On the 100th anniversary of Richard Nixon’s birth, we look back at the long-forgotten four-legged friend who helped save the future president’s political career in 1952.
Indeed, without Checkers the dog, American history could be missing the famous Kennedy-Nixon debate, the 1968 presidential race, the trips to China and Russia, and Watergate.
Of course, President Nixon was a resourceful, resilient politician who could have bounced back from being dropped from the 1952 presidential ticket by Dwight Eisenhower. However, there are few historical examples of candidates who fell from such a big stage and regained their footing in a national election.
And his career-saving speech could have worked without mentioning his family’s dog, as it had many other elements that used television in an innovative way.
But when the Republican vice presidential nominee appeared before a national live TV and radio audience of 60 million people in September 23, 1952, everything was on the line for Nixon and his political future. And Checkers was a key player.
About 30 minutes later, Nixon had pulled off the first of several political comebacks in what became known as the “Checkers” speech.
Nixon was facing allegations that he benefited from an $18,000 trust fund set up for a future U.S. Senate campaign. He denied the charges, but Eisenhower, under the advice of his campaign staff, was considering dropping Nixon from the campaign, based on public reaction to the speech.
Nixon’s speech was carefully crafted to take advantage of the new medium of television and the sensitivity of Republican voters, including a full disclosure of his financial history and rhetoric right from Abraham Lincoln’s playbook.
Nixon and his supporters called it the “fund” speech, and they knew their political careers rested on its success.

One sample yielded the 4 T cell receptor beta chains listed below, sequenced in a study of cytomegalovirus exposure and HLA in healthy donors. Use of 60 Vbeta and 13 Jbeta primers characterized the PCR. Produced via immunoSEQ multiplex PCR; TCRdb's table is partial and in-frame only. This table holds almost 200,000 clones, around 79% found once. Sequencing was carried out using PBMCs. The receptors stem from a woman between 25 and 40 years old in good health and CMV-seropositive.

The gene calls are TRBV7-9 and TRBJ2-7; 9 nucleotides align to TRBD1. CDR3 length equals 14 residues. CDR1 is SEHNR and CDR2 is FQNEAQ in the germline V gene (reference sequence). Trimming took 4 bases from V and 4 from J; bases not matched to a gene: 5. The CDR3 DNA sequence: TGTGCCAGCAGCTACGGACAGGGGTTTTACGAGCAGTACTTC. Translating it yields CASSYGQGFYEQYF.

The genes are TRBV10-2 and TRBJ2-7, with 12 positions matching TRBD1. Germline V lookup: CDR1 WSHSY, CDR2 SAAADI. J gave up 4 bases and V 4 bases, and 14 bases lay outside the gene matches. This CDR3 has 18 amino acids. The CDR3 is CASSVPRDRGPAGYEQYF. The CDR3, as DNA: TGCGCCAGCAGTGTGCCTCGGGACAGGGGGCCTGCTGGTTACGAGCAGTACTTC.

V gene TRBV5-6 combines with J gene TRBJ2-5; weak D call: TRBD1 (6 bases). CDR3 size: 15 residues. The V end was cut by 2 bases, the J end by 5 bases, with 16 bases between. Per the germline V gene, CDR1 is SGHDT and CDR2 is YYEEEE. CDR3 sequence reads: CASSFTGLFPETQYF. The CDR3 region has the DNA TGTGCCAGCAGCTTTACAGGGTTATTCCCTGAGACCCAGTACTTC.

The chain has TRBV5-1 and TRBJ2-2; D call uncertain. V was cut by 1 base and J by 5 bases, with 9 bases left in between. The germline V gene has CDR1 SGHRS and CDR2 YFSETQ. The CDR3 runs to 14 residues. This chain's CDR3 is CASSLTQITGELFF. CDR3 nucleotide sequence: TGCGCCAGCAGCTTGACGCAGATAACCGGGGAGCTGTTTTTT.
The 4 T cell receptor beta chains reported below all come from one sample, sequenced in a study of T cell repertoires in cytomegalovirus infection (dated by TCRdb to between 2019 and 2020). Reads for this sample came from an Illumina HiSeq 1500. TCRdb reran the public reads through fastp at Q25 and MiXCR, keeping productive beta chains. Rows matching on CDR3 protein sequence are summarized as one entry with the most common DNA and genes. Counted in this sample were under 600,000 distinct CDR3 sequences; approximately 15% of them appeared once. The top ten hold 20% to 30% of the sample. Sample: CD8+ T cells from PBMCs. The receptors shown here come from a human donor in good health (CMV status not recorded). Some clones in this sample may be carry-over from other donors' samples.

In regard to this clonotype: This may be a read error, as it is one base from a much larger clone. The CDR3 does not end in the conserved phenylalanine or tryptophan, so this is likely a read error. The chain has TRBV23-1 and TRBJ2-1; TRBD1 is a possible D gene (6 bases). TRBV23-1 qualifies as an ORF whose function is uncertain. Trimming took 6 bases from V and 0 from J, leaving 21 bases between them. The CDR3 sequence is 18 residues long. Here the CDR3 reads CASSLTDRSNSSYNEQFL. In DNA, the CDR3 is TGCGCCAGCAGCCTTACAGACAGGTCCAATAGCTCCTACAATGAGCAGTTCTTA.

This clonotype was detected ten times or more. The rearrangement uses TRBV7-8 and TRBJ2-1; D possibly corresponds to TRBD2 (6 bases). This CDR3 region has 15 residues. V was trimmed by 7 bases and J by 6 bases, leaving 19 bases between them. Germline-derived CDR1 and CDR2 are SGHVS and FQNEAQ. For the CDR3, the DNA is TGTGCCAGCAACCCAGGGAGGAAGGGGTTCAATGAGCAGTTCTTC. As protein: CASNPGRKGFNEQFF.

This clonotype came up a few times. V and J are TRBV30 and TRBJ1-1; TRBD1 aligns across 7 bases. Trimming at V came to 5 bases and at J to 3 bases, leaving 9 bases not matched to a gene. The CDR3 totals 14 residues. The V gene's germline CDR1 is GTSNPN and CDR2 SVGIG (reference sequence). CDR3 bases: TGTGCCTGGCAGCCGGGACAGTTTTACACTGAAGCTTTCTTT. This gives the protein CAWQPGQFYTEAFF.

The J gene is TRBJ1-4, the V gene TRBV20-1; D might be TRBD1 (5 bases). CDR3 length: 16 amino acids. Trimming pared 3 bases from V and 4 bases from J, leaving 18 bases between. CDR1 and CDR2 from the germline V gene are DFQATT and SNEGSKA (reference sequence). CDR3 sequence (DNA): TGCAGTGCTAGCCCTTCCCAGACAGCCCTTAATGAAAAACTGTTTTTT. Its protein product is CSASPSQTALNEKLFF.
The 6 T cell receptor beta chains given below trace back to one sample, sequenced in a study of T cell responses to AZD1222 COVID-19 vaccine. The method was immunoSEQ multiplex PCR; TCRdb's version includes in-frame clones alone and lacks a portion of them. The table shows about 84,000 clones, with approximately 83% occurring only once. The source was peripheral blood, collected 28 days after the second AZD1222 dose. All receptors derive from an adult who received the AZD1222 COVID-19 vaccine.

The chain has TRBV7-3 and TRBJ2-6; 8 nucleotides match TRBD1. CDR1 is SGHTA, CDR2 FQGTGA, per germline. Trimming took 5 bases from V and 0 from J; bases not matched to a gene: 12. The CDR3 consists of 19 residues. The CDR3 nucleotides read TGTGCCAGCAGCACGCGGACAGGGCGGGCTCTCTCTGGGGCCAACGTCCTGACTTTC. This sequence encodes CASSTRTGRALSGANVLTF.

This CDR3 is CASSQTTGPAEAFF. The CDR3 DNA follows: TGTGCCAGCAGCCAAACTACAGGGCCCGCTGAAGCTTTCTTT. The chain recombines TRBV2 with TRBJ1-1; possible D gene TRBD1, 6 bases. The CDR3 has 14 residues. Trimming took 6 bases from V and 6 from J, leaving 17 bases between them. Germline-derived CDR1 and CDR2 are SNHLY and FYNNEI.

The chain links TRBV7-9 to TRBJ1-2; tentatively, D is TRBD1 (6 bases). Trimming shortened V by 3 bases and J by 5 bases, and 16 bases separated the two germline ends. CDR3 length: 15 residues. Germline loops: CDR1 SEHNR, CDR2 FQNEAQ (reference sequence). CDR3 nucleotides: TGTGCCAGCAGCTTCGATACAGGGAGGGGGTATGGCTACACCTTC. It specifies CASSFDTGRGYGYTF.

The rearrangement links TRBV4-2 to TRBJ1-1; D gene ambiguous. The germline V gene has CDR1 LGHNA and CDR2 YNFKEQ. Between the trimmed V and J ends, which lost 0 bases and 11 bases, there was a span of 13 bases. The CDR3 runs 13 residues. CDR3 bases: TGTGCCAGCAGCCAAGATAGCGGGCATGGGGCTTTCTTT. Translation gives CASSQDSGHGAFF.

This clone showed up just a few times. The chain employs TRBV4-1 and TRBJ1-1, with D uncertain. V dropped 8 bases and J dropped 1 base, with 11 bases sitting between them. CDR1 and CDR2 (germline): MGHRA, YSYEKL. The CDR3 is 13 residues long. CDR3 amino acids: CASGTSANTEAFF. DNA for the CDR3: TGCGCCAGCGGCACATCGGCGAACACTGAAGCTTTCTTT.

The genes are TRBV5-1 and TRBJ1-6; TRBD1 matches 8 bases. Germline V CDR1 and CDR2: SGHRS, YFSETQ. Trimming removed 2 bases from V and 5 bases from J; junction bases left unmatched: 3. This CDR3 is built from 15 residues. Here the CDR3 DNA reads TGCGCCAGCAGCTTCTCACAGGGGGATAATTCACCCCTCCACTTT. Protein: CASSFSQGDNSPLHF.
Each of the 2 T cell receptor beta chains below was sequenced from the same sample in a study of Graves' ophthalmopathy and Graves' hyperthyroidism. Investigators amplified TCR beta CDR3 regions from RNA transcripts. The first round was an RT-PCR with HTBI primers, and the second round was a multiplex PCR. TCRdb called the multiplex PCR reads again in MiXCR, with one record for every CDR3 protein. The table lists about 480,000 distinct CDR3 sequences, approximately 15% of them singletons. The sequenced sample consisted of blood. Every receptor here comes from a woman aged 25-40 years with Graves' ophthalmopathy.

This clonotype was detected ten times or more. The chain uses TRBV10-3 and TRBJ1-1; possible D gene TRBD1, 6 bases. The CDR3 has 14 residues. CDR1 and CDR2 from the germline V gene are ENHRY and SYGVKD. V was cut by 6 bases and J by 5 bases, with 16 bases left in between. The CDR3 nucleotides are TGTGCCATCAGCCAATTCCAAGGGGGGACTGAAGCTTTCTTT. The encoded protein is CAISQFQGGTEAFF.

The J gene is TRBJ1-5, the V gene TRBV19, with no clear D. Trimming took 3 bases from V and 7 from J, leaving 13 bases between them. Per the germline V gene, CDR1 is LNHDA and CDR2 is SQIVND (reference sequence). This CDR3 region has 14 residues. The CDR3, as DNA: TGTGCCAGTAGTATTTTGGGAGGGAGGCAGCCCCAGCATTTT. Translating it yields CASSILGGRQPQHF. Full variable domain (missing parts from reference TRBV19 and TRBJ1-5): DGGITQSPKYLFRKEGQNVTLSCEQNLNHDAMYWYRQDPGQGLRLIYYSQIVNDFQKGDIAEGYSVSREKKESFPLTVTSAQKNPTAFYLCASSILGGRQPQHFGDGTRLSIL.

And then, Nixon tossed in an anecdote about Checkers, the family’s cocker spaniel, to prove he was just another “common man.”
Years later, Nixon acknowledged that he added Checkers almost as an inside joke, since President Franklin D. Roosevelt gave his famous “Fala” speech eight years to the day Nixon gave his speech.
Roosevelt’s use of his own dog in a 1944 national address angered Republicans for years, because it helped turn a close race between Roosevelt and Thomas Dewey toward the Democrats.
“I got a kind of malicious pleasure out of it. I’ll needle them on this one, I said to myself,” Nixon told an interviewer later in the 1950s.
The Checkers anecdote clinched the deal.
“A man down in Texas heard Pat on the radio mention the fact that our two youngsters would like to have a dog,” Nixon explained about a campaign gift from a supporter from Texas, which came in the form of a cocker spaniel.
“Our little girl—Tricia, the 6-year-old—named it Checkers. And you know, the kids, like all kids, love the dog and I just want to say this right now, that regardless of what they say about it, we’re gonna keep it.”
The public support for Nixon among GOP voters was overwhelming, and Nixon stayed on the ticket and was elected vice president.
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Eisenhower’s wife, Mamie, was in tears after the speech and reportedly told her husband that any man who loves dogs has to be honest.
Checkers, in his own way, became a celebrity. But Nixon disliked the term “Checkers speech because he thought it diminished his skills as a politician.
In a later book, he complained that the press and his opponents called the event the “Checkers” speech and insinuated that Nixon needed his dog to save his candidacy.
“As though,” he said in 1962, “the mention of my dog was the only thing that saved my career.” Nixon loved the speech on its own as the “fund” speech and asked his future speech writers to review it as mandatory reading.
Checkers didn’t live to see Nixon become president in 1969. He passed away in 1964 at the age of 13, and his grave is on Long Island at Bideawee Pet Memorial Park in Wantagh.
Visitors leave flags and flowers at the gravesite as a tribute to the dog who helped Nixon, in an indirect way, become vice president.